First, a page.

There is a critical unmet need for novel treatments for higher-risk myelodysplastic syndromes (MDS), higher-risk chronic myelomonocytic leukemia (CMML), and low-blast (LB) acute myeloid leukemia (AML). For patients ineligible for stem cell transplant (SCT), standard therapy with hypomethylating agents, such as azacitidine and decitabine, is not curative, with most patients relapsing within 2 years.

Pevonedistat is the first small-molecule inhibitor of the neural precursor cell expressed, developmentally downregulated 8 (NEDD8)-activating enzyme (NAE); NAE facilitates conjugation of the small ubiquitin-like protein, NEDD8, which activates cullin-RING E3 ubiquitin ligases (CRLs).

The study enrolled adults with morphologically confirmed higher-risk MDS, non-proliferative CMML, or LB-AML (20–30% myeloblasts in bone marrow); these patients were eligible for enrollment because the diseases are part of the higher-risk MDS spectrum, and were included in the pivotal randomized study that demonstrated significant improvement in overall survival (OS) with azacitidine versus conventional care regimens.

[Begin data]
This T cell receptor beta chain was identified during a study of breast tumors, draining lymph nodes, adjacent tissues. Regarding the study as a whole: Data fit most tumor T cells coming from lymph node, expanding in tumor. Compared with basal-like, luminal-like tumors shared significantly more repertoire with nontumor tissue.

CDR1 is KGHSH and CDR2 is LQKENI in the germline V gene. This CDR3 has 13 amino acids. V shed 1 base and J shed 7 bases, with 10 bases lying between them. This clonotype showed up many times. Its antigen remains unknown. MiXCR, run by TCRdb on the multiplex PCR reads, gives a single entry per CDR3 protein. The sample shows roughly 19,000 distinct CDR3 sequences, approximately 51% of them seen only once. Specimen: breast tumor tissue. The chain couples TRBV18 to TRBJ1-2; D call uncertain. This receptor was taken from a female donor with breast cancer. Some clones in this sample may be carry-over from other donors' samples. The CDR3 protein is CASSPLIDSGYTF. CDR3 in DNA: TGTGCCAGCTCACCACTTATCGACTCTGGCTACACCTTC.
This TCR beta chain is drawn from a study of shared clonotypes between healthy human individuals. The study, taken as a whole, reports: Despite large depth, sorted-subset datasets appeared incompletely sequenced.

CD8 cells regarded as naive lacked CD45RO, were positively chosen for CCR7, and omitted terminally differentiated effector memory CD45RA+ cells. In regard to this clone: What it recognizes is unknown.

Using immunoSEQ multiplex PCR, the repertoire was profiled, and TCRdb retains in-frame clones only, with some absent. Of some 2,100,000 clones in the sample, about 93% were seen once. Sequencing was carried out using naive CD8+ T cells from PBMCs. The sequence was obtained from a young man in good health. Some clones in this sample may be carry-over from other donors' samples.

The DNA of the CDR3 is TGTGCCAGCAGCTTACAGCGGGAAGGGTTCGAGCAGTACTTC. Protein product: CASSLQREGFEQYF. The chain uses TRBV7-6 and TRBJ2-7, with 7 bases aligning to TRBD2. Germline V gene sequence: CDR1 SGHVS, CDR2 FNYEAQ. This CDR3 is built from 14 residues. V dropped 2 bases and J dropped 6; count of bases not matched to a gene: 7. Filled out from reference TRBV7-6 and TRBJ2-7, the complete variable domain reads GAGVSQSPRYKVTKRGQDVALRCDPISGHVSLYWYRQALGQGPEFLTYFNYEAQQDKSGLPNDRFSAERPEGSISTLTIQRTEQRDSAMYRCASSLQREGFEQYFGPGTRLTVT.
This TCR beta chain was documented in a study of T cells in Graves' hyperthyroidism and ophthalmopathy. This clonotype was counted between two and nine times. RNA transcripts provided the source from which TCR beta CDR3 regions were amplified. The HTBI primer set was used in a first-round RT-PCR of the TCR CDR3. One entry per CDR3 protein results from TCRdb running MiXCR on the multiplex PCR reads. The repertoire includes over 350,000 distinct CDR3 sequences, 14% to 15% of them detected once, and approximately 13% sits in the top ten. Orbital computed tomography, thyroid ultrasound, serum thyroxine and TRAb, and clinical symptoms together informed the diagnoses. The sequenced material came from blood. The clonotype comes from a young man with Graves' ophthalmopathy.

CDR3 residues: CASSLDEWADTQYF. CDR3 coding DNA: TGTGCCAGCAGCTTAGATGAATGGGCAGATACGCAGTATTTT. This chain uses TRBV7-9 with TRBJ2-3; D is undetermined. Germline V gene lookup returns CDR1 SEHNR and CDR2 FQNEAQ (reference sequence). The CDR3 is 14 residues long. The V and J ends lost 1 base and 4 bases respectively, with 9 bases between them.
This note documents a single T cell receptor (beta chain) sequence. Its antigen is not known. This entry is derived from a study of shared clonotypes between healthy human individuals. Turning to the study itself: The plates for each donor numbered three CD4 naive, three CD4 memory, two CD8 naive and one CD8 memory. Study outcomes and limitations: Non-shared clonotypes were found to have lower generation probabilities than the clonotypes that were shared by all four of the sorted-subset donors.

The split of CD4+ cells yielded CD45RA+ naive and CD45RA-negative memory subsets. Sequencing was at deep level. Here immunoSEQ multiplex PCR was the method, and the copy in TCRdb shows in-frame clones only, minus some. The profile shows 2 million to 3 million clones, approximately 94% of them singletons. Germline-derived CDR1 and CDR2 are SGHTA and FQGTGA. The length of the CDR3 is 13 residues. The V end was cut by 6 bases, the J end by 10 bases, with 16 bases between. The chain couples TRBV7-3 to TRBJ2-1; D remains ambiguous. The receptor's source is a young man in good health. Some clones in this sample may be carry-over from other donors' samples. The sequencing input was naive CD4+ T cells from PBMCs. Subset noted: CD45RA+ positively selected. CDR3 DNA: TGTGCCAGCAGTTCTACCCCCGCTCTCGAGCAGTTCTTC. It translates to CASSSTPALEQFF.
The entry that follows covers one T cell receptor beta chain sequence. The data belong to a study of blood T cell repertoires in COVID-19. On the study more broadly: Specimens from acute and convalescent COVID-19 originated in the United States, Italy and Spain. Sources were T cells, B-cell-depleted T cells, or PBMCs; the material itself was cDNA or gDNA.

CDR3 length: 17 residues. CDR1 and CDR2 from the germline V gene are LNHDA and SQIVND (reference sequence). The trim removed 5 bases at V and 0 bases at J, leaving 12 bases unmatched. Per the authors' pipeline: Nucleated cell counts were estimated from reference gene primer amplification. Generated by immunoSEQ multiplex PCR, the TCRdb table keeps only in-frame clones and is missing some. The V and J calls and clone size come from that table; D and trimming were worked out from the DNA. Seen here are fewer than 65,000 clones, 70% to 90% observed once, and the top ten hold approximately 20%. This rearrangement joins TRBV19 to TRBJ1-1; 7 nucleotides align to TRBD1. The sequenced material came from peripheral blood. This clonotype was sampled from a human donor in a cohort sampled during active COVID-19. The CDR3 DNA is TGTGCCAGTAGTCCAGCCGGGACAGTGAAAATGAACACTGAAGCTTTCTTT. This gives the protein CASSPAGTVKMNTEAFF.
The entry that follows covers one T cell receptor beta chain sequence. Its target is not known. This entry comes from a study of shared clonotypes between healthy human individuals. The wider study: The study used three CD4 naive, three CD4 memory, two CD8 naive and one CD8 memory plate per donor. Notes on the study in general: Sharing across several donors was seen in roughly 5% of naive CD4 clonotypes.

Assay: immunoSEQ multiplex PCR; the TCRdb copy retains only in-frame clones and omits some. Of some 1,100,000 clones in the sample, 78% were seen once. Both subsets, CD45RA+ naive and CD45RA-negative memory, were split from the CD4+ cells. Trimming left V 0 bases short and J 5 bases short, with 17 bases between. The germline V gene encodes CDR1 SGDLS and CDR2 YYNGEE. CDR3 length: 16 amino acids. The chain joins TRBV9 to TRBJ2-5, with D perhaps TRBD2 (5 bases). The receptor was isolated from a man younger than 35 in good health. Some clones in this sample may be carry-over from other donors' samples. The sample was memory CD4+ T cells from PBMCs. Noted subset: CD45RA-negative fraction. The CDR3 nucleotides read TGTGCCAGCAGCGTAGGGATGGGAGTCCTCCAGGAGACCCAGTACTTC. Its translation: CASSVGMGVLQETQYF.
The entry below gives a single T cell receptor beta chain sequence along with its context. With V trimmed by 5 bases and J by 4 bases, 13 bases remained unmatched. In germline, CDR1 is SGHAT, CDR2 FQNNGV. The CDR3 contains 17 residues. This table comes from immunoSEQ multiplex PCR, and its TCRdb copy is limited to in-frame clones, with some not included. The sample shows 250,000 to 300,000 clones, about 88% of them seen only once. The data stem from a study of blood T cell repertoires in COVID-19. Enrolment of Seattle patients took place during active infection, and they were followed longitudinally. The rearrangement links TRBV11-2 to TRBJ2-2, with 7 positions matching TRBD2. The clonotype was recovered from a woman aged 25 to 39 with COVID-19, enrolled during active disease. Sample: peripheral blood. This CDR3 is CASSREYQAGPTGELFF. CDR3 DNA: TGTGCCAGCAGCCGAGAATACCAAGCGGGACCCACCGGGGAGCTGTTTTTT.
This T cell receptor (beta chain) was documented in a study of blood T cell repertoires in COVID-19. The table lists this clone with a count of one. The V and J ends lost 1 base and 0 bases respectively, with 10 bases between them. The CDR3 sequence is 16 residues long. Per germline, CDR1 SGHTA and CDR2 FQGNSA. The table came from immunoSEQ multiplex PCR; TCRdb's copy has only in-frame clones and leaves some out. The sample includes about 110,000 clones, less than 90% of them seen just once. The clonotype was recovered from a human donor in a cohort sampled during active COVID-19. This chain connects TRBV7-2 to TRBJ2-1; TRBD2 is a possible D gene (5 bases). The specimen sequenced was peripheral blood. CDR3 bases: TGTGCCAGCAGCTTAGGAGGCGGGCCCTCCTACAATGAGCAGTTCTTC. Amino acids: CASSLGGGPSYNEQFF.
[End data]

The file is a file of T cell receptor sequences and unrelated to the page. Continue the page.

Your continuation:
In summary, this randomized, proof-of-concept phase 2 study demonstrated clinical efficacy with pevonedistat + azacitidine in patients with higher-risk MDS and LB-AML. The OS, EFS, and ORR benefits were particularly promising among patients with higher-risk MDS, as was the OS benefit in LB-AML. The addition of pevonedistat to azacitidine resulted in a comparable safety profile to azacitidine alone, no increased myelosuppression, and azacitidine dose intensity was maintained.

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